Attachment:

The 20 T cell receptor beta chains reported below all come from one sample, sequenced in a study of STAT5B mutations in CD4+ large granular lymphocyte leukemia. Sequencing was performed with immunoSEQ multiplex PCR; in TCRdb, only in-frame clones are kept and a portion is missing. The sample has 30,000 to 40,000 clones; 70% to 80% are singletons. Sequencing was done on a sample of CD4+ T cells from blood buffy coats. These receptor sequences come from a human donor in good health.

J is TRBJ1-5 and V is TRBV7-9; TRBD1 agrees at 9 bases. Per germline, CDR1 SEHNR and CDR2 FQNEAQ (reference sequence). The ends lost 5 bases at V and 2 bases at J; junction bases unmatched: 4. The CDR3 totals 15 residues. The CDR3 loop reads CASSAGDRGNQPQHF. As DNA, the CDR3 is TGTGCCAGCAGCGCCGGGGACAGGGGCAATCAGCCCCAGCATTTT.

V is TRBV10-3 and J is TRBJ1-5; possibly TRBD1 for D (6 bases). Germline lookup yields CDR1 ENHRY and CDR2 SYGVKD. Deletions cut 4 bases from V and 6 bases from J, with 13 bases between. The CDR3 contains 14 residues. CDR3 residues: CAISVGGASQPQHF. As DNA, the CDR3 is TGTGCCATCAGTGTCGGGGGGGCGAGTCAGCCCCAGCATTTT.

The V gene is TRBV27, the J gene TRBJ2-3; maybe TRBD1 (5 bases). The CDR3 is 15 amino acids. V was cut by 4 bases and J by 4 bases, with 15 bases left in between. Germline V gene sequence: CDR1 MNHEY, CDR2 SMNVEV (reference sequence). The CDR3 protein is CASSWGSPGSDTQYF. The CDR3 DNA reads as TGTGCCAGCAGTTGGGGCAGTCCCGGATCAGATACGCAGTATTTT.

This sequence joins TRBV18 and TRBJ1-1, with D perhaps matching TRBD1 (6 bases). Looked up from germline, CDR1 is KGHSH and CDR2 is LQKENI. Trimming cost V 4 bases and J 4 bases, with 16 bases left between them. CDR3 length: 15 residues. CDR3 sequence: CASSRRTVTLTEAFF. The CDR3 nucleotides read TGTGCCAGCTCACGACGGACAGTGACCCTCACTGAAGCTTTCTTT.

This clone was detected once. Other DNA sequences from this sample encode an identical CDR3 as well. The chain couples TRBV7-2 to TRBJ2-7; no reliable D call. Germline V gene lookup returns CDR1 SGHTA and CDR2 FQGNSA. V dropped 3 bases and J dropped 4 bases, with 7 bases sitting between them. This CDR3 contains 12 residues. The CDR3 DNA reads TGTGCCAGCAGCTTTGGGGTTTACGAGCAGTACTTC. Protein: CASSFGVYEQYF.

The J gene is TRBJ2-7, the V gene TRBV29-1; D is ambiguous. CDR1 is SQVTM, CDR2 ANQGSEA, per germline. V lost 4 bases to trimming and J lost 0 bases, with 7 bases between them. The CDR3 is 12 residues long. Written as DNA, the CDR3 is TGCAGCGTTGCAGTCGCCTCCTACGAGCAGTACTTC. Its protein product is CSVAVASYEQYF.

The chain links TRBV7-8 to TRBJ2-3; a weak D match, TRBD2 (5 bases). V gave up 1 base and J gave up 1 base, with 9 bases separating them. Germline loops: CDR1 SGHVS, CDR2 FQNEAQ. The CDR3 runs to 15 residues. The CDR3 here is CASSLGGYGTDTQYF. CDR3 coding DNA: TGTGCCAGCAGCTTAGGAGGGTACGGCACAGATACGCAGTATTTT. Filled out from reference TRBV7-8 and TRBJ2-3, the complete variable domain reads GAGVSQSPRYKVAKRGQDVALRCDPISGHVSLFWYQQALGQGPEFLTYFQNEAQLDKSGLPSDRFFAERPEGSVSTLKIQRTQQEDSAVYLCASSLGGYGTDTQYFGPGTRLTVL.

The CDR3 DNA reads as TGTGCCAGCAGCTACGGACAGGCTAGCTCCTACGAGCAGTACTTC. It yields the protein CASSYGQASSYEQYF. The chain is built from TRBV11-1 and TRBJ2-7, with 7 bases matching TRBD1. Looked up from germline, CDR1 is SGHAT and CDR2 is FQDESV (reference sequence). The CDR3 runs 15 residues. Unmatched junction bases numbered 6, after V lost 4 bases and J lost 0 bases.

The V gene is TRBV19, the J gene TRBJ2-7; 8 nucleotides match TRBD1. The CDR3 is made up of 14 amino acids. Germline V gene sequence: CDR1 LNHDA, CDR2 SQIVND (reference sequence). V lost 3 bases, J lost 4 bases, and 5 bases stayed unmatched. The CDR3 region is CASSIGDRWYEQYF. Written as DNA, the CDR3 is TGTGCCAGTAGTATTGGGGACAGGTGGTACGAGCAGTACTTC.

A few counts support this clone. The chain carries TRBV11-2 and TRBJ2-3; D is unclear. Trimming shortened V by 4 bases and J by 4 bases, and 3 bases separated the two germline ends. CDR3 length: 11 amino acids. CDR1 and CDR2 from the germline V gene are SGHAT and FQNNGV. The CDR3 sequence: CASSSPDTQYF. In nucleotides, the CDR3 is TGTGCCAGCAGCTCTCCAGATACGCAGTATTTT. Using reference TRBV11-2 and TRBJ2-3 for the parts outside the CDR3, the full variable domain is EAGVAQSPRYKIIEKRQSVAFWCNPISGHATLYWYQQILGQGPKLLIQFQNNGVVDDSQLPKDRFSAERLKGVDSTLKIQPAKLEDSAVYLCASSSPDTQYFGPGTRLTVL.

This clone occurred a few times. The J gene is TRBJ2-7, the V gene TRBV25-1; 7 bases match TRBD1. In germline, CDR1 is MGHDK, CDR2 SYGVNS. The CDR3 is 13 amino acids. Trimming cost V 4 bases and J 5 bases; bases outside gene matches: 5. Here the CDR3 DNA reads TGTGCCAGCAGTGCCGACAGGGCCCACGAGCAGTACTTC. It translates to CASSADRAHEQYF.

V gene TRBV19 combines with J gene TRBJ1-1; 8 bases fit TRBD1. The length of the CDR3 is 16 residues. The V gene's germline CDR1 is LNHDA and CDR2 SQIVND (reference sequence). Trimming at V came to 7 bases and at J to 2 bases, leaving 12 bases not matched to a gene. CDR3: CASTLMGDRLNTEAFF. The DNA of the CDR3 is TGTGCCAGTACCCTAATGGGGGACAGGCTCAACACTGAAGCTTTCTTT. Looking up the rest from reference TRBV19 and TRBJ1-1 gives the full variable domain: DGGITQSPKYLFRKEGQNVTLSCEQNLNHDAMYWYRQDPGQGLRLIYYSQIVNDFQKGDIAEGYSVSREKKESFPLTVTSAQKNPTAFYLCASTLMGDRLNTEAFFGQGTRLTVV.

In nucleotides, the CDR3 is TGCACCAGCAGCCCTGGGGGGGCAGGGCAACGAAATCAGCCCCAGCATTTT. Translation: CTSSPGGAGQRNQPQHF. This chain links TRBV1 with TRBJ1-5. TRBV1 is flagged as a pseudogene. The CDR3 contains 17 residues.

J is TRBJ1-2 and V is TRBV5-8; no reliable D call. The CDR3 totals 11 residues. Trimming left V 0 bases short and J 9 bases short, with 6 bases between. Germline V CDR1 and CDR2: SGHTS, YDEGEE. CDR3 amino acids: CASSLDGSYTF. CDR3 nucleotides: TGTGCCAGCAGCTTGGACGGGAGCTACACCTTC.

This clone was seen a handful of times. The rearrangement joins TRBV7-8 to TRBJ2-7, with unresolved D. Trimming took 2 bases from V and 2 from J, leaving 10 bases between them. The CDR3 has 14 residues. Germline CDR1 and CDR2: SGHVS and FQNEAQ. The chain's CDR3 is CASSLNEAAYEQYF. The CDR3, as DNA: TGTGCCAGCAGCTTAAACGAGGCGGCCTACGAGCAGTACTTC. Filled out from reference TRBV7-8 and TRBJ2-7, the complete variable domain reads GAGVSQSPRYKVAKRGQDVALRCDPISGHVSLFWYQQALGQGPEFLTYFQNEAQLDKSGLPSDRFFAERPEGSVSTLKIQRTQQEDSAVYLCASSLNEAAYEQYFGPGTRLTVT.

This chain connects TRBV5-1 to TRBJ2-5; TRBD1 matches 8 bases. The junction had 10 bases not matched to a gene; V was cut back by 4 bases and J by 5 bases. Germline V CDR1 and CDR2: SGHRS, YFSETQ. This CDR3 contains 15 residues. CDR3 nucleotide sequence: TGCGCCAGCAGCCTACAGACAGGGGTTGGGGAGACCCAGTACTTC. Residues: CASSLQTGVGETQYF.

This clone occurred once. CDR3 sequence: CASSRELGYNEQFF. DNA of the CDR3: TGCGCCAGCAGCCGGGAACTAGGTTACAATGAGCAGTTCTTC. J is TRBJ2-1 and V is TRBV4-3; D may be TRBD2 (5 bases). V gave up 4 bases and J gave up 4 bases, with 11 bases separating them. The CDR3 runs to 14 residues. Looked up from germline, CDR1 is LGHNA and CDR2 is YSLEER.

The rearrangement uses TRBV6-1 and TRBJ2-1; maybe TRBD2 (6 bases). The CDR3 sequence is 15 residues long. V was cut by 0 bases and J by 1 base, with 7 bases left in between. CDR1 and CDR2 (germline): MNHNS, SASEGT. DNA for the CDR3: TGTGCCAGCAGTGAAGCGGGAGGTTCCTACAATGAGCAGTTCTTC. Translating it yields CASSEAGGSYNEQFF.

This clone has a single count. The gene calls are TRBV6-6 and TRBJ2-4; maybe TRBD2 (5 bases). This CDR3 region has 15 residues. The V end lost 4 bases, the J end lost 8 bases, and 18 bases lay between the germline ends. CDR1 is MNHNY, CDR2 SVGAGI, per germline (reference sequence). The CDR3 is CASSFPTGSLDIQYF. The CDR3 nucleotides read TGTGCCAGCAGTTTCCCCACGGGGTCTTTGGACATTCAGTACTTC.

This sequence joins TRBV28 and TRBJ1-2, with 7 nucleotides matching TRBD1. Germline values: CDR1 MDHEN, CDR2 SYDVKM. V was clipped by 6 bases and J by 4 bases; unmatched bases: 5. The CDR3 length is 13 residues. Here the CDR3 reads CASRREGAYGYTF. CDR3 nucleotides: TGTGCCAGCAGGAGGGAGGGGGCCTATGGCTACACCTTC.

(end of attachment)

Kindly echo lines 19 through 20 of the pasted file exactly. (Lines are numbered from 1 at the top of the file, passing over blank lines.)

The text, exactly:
The rearrangement uses TRBV6-1 and TRBJ2-1; maybe TRBD2 (6 bases). The CDR3 sequence is 15 residues long. V was cut by 0 bases and J by 1 base, with 7 bases left in between. CDR1 and CDR2 (germline): MNHNS, SASEGT. DNA for the CDR3: TGTGCCAGCAGTGAAGCGGGAGGTTCCTACAATGAGCAGTTCTTC. Translating it yields CASSEAGGSYNEQFF.

This clone has a single count. The gene calls are TRBV6-6 and TRBJ2-4; maybe TRBD2 (5 bases). This CDR3 region has 15 residues. The V end lost 4 bases, the J end lost 8 bases, and 18 bases lay between the germline ends. CDR1 is MNHNY, CDR2 SVGAGI, per germline (reference sequence). The CDR3 is CASSFPTGSLDIQYF. The CDR3 nucleotides read TGTGCCAGCAGTTTCCCCACGGGGTCTTTGGACATTCAGTACTTC.